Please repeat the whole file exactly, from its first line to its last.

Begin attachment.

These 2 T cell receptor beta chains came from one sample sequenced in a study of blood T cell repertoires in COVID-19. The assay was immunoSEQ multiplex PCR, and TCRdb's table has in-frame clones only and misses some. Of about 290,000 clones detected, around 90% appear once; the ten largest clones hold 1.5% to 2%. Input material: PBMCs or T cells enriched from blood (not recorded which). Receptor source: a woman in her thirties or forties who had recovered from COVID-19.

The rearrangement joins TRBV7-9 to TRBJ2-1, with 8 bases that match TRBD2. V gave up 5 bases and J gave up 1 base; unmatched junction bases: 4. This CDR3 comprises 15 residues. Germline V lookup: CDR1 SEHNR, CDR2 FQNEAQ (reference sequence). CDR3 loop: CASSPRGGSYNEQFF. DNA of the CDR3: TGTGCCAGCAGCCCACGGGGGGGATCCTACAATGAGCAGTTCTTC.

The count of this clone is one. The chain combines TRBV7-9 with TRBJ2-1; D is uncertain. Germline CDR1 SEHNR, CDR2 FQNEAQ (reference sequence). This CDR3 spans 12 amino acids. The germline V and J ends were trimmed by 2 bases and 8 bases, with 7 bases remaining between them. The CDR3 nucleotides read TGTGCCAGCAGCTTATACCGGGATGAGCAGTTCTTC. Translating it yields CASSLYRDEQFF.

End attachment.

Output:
These 2 T cell receptor beta chains came from one sample sequenced in a study of blood T cell repertoires in COVID-19. The assay was immunoSEQ multiplex PCR, and TCRdb's table has in-frame clones only and misses some. Of about 290,000 clones detected, around 90% appear once; the ten largest clones hold 1.5% to 2%. Input material: PBMCs or T cells enriched from blood (not recorded which). Receptor source: a woman in her thirties or forties who had recovered from COVID-19.

The rearrangement joins TRBV7-9 to TRBJ2-1, with 8 bases that match TRBD2. V gave up 5 bases and J gave up 1 base; unmatched junction bases: 4. This CDR3 comprises 15 residues. Germline V lookup: CDR1 SEHNR, CDR2 FQNEAQ (reference sequence). CDR3 loop: CASSPRGGSYNEQFF. DNA of the CDR3: TGTGCCAGCAGCCCACGGGGGGGATCCTACAATGAGCAGTTCTTC.

The count of this clone is one. The chain combines TRBV7-9 with TRBJ2-1; D is uncertain. Germline CDR1 SEHNR, CDR2 FQNEAQ (reference sequence). This CDR3 spans 12 amino acids. The germline V and J ends were trimmed by 2 bases and 8 bases, with 7 bases remaining between them. The CDR3 nucleotides read TGTGCCAGCAGCTTATACCGGGATGAGCAGTTCTTC. Translating it yields CASSLYRDEQFF.